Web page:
MATTHEW E. REITER, Minnesota Cooperative Fish and Wildlife Research Unit, Department of Fisheries, Wildlife, and Conservation Biology, University of Minnesota, St. Paul, MN 55108
DAVID E. ANDERSEN, U.S. Geological Survey, Minnesota Cooperative Fish and Wildlife Research Unit, University of Minnesota, St. Paul, MN 55108
The “bird-lemming” hypothesis describes the dynamic interaction of predator, prey, and alternative prey in determining reproductive success in arctic-nesting birds. We assessed this hypothesis using data collected during annual Eastern Prairie Population (EPP) Canada goose (Branta canadensis interior) breeding ground surveys at Cape Churchill, Manitoba, and measures of relative abundance of collared lemmings (Dicrostonyx richardsoni) based on analysis of willow (Salix spp.) scar age frequency distribution. We assessed nest success prior to and post-discovery of nests, and included the following variables in regression models of annual nest success; arctic fox (Alopex lagopus) abundance in the current and previous year, lemming abundance in the current and previous year, and nest density.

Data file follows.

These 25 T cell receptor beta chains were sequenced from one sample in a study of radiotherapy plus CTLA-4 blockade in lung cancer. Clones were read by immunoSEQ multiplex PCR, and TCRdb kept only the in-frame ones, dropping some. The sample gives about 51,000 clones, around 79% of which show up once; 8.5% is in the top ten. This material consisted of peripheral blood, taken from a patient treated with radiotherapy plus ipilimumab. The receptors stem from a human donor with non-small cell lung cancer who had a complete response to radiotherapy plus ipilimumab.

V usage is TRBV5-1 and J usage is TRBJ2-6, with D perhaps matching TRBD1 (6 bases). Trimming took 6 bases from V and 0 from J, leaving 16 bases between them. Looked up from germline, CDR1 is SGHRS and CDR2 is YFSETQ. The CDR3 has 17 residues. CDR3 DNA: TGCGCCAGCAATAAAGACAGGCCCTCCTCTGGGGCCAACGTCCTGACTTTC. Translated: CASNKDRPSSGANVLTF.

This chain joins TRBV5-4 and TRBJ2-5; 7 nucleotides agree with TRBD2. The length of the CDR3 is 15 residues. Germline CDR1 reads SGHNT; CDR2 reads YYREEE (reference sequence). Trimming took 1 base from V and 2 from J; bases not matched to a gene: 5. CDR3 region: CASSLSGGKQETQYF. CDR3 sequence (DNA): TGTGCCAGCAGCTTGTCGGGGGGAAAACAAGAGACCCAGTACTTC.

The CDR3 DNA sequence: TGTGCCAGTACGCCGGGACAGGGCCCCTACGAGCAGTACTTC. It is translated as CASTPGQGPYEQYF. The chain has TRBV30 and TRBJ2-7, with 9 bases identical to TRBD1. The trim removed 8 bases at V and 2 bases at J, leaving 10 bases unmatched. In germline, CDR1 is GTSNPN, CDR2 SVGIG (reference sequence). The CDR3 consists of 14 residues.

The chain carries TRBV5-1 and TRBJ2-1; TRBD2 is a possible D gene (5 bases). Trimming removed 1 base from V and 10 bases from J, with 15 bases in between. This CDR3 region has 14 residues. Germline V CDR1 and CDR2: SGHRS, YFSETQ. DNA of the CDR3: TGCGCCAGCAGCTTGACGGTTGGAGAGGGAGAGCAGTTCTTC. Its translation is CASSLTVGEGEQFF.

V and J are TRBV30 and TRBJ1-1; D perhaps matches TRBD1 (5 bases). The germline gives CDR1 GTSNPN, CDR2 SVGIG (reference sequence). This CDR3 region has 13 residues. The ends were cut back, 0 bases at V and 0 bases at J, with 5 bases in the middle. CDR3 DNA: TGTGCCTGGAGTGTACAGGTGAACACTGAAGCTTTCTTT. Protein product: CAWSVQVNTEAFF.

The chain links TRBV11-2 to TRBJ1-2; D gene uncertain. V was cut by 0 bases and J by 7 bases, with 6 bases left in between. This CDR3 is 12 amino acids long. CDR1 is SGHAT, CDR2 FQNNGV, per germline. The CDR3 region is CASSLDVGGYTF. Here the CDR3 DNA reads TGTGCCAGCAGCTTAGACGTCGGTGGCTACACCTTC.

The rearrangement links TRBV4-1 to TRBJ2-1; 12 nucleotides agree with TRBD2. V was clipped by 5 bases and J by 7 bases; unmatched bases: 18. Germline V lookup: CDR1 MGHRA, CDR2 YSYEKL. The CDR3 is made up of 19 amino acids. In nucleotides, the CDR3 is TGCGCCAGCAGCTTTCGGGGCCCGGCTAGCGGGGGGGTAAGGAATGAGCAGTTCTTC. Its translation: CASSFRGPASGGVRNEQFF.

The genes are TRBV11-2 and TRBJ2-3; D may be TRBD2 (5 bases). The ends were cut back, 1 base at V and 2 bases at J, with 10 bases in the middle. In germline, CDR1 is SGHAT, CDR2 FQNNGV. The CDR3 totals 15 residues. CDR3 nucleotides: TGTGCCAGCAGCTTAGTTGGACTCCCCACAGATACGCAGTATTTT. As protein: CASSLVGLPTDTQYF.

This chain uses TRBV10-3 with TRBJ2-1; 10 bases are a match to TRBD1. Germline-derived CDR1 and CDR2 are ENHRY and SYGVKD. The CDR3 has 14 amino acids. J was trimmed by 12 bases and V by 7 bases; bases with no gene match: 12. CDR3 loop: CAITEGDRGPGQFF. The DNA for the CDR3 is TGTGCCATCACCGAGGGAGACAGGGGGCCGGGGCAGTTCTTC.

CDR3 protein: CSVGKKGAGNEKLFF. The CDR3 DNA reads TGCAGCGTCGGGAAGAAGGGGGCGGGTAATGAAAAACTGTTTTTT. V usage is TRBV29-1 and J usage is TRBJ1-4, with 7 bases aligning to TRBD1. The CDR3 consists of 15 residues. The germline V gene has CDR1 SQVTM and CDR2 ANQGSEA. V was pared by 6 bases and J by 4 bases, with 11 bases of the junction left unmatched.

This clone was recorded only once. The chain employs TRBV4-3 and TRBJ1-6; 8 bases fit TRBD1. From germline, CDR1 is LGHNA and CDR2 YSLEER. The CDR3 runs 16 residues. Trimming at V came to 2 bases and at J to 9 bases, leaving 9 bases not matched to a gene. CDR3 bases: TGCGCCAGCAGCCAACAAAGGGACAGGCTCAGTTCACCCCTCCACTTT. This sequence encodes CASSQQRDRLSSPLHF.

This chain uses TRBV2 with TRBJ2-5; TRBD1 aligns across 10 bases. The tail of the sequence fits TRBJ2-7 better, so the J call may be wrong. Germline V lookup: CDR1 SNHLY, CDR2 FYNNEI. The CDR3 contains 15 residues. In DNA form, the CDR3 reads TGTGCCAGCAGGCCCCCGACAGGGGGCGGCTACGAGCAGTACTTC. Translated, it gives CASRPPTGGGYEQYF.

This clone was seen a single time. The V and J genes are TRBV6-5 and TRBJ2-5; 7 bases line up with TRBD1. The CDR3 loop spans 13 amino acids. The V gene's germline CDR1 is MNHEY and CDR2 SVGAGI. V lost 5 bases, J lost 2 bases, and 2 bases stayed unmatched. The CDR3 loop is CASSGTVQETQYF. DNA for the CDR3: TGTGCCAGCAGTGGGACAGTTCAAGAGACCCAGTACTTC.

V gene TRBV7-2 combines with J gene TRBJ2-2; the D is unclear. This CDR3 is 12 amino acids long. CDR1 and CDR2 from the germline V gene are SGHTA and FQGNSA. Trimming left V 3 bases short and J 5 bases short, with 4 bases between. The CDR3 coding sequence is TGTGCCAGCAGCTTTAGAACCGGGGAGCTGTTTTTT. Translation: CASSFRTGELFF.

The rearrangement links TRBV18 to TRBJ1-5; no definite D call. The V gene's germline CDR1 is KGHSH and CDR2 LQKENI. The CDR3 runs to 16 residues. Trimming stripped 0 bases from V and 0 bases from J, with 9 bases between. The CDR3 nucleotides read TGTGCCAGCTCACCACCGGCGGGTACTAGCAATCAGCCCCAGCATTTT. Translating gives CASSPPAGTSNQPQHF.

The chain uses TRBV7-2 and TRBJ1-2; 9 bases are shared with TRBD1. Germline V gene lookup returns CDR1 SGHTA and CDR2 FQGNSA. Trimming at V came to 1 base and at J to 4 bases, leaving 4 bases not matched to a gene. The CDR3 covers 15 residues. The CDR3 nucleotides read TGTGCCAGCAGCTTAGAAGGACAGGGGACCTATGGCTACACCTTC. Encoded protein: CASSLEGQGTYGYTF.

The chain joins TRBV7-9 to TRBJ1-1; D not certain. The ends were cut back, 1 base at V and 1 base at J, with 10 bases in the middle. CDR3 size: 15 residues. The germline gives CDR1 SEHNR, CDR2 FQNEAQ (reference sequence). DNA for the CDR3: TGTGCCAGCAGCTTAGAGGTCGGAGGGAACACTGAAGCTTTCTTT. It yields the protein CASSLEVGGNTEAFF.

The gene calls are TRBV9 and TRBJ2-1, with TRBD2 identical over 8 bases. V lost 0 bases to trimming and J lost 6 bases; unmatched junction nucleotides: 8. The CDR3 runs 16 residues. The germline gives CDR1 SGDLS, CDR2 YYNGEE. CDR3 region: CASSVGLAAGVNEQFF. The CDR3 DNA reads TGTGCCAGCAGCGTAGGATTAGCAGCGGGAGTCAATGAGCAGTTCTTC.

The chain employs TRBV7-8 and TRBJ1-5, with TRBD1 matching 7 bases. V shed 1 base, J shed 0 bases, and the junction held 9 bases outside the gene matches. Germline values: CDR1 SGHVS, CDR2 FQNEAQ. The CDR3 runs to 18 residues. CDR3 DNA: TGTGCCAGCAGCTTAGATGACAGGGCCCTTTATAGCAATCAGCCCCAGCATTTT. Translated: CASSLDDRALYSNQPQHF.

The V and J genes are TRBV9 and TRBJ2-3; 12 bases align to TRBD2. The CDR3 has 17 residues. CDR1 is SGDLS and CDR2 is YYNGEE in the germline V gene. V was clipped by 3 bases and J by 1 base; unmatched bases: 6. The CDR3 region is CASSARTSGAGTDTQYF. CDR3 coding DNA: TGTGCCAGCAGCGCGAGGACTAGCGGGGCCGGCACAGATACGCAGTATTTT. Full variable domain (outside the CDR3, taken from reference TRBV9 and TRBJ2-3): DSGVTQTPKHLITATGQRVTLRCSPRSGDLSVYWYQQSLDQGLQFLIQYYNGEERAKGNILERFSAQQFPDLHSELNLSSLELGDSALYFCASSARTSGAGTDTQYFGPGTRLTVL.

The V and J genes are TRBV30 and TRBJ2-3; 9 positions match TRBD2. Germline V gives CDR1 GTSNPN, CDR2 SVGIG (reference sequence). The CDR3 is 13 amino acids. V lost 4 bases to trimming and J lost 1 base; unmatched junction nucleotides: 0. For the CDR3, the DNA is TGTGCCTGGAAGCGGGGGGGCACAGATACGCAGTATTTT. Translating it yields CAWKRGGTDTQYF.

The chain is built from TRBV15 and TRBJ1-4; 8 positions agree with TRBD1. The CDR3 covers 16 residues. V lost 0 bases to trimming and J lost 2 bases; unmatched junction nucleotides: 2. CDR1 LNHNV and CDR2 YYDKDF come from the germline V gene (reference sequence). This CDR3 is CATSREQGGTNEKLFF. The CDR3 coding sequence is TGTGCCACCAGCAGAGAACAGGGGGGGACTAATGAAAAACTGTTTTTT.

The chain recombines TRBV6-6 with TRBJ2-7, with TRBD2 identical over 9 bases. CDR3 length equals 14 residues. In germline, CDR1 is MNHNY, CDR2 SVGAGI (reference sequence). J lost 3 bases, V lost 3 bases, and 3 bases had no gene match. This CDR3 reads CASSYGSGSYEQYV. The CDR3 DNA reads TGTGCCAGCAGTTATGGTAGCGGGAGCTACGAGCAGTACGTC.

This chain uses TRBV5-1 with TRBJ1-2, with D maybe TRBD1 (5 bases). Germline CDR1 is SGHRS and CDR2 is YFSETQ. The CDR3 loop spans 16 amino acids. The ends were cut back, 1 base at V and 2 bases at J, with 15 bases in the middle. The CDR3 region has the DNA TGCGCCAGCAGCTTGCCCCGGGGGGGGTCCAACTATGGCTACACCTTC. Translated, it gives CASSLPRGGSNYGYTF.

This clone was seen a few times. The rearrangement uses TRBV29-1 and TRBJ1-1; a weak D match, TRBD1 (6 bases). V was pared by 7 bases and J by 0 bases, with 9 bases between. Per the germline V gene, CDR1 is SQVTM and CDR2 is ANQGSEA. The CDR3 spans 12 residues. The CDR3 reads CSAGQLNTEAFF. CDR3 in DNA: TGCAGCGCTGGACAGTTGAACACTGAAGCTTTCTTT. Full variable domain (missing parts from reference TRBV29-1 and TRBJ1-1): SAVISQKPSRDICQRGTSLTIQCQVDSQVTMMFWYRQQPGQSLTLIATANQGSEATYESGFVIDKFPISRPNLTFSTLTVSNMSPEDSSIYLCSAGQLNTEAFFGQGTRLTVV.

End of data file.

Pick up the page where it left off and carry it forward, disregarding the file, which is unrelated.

We analyzed 2 separate time periods, 1993 – 2004 and 1998 – 2004, because fox removal occurred on our study area from 1994 – 1997. We developed models a priori and we ranked them using Akaike’s Information Criterion corrected for small sample sizes (AICc). Our results were not consistent with predictions of the bird-lemming hypothesis, but suggested that both arctic fox trapping and nest discovery influenced predator-prey dynamics and subsequently nest success. Our results also suggest that predators may respond more quickly and across a broader spatial scale to declines in primary prey (e.g., lemmings) than previously considered under the bird-lemming hypothesis.
Reiter, M.E. 2006. Historical trends in collared lemming abundance (Dicrostonyx richardsoni) and nest success of Eastern Prairie Population Canada geese (Branta canadensis interior) in northern Manitoba: Evaluating the “bird-lemming” hypothesis. Thesis, University of Minnesota, St. Paul, MN. 79pp.